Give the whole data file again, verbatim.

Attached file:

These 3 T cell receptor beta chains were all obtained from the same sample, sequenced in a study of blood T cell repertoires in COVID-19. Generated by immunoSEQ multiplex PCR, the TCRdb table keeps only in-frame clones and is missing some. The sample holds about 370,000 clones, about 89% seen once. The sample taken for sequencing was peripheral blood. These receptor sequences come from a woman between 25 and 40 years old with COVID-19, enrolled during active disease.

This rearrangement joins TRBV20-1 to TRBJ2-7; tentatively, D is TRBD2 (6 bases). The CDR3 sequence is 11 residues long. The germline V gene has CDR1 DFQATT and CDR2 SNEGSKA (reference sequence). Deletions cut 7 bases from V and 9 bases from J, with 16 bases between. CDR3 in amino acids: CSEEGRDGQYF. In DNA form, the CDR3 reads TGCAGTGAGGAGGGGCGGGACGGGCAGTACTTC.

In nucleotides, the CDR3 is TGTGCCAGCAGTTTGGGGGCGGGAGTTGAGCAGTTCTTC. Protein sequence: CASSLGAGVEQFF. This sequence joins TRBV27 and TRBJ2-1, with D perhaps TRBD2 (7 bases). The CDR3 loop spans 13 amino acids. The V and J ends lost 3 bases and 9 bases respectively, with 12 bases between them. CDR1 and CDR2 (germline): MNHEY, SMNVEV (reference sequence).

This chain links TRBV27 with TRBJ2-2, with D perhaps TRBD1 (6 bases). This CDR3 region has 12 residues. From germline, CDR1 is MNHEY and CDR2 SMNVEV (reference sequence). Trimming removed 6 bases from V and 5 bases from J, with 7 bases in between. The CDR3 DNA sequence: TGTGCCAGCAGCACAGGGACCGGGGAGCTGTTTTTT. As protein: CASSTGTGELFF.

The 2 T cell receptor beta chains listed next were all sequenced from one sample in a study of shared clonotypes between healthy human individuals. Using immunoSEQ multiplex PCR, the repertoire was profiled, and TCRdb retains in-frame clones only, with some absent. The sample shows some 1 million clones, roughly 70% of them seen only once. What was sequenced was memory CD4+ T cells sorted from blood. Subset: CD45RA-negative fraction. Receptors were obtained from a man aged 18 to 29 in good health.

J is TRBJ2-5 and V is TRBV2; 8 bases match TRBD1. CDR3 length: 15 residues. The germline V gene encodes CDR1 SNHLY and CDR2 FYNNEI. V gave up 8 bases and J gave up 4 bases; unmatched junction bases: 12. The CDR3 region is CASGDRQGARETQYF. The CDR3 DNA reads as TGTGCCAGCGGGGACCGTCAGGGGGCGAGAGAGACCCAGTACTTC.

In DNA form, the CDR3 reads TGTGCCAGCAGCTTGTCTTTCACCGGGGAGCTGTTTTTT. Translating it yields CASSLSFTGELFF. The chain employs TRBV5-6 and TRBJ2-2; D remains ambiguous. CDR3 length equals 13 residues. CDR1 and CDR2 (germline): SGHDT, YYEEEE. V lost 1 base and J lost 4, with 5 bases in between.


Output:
These 3 T cell receptor beta chains were all obtained from the same sample, sequenced in a study of blood T cell repertoires in COVID-19. Generated by immunoSEQ multiplex PCR, the TCRdb table keeps only in-frame clones and is missing some. The sample holds about 370,000 clones, about 89% seen once. The sample taken for sequencing was peripheral blood. These receptor sequences come from a woman between 25 and 40 years old with COVID-19, enrolled during active disease.

This rearrangement joins TRBV20-1 to TRBJ2-7; tentatively, D is TRBD2 (6 bases). The CDR3 sequence is 11 residues long. The germline V gene has CDR1 DFQATT and CDR2 SNEGSKA (reference sequence). Deletions cut 7 bases from V and 9 bases from J, with 16 bases between. CDR3 in amino acids: CSEEGRDGQYF. In DNA form, the CDR3 reads TGCAGTGAGGAGGGGCGGGACGGGCAGTACTTC.

In nucleotides, the CDR3 is TGTGCCAGCAGTTTGGGGGCGGGAGTTGAGCAGTTCTTC. Protein sequence: CASSLGAGVEQFF. This sequence joins TRBV27 and TRBJ2-1, with D perhaps TRBD2 (7 bases). The CDR3 loop spans 13 amino acids. The V and J ends lost 3 bases and 9 bases respectively, with 12 bases between them. CDR1 and CDR2 (germline): MNHEY, SMNVEV (reference sequence).

This chain links TRBV27 with TRBJ2-2, with D perhaps TRBD1 (6 bases). This CDR3 region has 12 residues. From germline, CDR1 is MNHEY and CDR2 SMNVEV (reference sequence). Trimming removed 6 bases from V and 5 bases from J, with 7 bases in between. The CDR3 DNA sequence: TGTGCCAGCAGCACAGGGACCGGGGAGCTGTTTTTT. As protein: CASSTGTGELFF.

The 2 T cell receptor beta chains listed next were all sequenced from one sample in a study of shared clonotypes between healthy human individuals. Using immunoSEQ multiplex PCR, the repertoire was profiled, and TCRdb retains in-frame clones only, with some absent. The sample shows some 1 million clones, roughly 70% of them seen only once. What was sequenced was memory CD4+ T cells sorted from blood. Subset: CD45RA-negative fraction. Receptors were obtained from a man aged 18 to 29 in good health.

J is TRBJ2-5 and V is TRBV2; 8 bases match TRBD1. CDR3 length: 15 residues. The germline V gene encodes CDR1 SNHLY and CDR2 FYNNEI. V gave up 8 bases and J gave up 4 bases; unmatched junction bases: 12. The CDR3 region is CASGDRQGARETQYF. The CDR3 DNA reads as TGTGCCAGCGGGGACCGTCAGGGGGCGAGAGAGACCCAGTACTTC.

In DNA form, the CDR3 reads TGTGCCAGCAGCTTGTCTTTCACCGGGGAGCTGTTTTTT. Translating it yields CASSLSFTGELFF. The chain employs TRBV5-6 and TRBJ2-2; D remains ambiguous. CDR3 length equals 13 residues. CDR1 and CDR2 (germline): SGHDT, YYEEEE. V lost 1 base and J lost 4, with 5 bases in between.